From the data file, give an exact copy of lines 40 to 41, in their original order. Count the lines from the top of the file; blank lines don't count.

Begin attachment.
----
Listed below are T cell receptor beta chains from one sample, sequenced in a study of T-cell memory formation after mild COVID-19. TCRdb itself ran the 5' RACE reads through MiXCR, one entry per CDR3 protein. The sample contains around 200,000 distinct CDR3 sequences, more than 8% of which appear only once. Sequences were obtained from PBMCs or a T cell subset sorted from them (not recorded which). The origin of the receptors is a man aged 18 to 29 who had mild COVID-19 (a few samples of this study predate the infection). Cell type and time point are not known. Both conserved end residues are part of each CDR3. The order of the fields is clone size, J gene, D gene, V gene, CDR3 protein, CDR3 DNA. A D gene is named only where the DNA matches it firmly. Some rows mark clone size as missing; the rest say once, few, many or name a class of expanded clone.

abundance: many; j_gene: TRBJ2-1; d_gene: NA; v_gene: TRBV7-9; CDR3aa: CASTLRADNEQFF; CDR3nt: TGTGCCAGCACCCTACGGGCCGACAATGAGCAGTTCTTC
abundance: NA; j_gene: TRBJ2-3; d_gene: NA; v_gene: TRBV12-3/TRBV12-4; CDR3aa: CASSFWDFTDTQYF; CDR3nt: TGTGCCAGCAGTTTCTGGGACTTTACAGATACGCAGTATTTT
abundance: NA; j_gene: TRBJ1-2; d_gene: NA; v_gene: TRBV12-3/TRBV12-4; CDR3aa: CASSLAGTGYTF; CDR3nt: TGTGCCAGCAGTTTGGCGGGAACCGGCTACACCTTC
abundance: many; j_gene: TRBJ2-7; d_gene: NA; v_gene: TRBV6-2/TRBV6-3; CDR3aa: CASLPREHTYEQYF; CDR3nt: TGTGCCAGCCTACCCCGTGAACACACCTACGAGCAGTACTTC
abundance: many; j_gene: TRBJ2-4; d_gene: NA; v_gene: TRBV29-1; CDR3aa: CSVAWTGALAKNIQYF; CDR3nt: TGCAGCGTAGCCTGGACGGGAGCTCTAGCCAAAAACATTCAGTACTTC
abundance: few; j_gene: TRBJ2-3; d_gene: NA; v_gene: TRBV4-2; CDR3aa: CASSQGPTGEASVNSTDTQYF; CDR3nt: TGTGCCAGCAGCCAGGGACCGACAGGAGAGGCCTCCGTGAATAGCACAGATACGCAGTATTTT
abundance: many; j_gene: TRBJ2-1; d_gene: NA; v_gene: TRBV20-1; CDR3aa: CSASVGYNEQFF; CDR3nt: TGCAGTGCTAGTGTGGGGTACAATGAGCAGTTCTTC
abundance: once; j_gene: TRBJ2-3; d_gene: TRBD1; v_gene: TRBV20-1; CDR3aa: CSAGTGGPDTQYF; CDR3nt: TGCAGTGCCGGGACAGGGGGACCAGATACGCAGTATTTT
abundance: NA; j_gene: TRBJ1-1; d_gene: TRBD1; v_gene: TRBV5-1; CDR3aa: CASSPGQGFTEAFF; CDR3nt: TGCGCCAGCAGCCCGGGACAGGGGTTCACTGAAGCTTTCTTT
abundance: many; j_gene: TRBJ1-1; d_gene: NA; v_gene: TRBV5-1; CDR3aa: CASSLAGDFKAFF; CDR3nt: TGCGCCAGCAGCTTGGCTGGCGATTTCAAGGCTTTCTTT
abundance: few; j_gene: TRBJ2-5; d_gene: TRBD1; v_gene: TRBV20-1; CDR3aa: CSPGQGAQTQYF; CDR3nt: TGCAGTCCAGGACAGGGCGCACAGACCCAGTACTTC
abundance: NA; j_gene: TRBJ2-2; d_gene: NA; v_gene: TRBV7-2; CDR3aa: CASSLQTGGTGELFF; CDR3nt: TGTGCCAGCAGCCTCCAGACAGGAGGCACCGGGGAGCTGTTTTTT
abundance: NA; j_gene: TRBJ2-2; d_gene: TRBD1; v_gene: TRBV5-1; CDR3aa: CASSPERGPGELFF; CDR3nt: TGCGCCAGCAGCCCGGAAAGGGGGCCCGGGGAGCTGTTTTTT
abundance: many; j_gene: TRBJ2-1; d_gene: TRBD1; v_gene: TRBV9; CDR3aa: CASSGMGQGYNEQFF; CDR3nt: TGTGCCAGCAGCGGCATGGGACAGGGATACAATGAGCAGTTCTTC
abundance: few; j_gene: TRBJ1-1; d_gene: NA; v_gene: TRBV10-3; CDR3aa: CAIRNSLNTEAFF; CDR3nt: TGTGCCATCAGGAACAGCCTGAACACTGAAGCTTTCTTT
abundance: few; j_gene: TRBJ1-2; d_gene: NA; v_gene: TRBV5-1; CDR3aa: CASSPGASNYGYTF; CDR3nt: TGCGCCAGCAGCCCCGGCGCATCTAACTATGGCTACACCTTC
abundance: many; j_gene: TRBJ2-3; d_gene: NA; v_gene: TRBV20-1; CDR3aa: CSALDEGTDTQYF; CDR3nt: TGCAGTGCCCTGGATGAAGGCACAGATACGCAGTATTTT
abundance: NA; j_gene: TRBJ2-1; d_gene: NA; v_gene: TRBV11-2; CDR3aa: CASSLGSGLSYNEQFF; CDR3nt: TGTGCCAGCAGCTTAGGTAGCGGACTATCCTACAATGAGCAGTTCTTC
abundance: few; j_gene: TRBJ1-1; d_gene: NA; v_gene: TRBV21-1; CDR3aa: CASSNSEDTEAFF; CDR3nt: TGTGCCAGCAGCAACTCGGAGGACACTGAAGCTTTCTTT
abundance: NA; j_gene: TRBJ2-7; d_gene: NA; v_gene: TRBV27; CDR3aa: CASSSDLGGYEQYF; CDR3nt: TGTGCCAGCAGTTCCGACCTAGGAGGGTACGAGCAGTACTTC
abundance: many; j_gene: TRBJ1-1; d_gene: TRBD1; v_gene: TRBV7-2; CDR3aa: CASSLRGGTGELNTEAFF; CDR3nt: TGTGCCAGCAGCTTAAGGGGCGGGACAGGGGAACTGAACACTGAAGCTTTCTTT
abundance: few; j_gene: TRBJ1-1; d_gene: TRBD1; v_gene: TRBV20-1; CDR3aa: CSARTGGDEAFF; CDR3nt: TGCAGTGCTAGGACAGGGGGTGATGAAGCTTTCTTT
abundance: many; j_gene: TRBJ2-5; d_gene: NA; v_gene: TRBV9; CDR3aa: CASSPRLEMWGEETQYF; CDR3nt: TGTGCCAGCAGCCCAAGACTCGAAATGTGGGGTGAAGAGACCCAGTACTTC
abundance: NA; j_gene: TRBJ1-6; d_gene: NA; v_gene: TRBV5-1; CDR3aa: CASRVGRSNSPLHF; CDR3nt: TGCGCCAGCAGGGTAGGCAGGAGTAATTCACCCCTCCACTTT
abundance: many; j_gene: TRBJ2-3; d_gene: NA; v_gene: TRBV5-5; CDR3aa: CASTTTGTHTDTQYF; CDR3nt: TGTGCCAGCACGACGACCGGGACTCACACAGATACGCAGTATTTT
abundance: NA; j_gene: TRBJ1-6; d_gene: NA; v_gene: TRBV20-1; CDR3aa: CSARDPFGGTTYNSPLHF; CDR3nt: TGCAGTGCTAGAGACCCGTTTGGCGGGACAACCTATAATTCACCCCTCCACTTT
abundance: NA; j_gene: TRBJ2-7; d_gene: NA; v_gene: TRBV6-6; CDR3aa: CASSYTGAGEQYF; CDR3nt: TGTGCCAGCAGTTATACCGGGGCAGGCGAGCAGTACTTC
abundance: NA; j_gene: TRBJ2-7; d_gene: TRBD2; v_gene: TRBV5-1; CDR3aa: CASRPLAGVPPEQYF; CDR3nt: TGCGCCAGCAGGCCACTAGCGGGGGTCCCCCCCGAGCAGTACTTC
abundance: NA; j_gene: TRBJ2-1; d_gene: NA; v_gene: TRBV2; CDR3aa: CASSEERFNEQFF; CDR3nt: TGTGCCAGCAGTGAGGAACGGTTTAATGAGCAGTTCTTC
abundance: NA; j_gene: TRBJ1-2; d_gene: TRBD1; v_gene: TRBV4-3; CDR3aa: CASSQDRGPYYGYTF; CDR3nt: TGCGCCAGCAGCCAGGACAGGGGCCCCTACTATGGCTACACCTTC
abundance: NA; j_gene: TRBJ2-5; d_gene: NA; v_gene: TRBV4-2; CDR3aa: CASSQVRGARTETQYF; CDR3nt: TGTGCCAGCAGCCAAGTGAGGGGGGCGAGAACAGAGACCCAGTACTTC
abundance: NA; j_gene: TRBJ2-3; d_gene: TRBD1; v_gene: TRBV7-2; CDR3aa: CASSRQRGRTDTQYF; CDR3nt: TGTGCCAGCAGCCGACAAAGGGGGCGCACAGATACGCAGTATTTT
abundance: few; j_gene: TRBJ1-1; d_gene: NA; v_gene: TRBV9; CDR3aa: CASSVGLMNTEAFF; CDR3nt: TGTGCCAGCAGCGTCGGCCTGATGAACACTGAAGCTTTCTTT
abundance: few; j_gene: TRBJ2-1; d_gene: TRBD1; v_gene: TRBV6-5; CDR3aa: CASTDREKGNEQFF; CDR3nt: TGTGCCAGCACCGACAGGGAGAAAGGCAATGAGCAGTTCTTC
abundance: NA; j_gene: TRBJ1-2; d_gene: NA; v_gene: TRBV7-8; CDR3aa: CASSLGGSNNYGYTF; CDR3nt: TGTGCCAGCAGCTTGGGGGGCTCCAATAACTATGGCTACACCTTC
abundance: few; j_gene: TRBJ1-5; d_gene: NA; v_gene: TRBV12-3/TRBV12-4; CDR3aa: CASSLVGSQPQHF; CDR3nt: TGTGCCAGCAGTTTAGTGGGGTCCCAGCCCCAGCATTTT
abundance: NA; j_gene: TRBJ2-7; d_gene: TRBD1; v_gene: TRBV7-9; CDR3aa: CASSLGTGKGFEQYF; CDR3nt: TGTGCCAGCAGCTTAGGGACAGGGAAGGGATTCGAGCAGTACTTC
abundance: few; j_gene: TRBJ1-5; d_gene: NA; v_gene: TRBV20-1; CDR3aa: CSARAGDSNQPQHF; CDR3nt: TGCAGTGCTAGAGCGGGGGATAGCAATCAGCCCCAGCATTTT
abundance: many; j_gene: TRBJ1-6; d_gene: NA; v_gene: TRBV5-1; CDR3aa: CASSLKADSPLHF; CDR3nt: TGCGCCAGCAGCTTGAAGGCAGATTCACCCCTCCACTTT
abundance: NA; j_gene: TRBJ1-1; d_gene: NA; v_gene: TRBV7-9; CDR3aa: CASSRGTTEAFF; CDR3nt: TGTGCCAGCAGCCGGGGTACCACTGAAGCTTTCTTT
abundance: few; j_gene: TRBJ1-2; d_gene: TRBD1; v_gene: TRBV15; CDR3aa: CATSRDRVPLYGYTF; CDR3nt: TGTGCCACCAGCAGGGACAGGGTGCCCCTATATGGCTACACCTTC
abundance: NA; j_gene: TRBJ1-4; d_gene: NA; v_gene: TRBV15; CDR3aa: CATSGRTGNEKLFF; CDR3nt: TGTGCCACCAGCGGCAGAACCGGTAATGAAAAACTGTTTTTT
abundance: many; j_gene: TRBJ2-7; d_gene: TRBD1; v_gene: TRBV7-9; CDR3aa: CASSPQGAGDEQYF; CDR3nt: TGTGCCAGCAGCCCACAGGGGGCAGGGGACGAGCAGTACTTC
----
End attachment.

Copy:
abundance: many; j_gene: TRBJ1-6; d_gene: NA; v_gene: TRBV5-1; CDR3aa: CASSLKADSPLHF; CDR3nt: TGCGCCAGCAGCTTGAAGGCAGATTCACCCCTCCACTTT
abundance: NA; j_gene: TRBJ1-1; d_gene: NA; v_gene: TRBV7-9; CDR3aa: CASSRGTTEAFF; CDR3nt: TGTGCCAGCAGCCGGGGTACCACTGAAGCTTTCTTT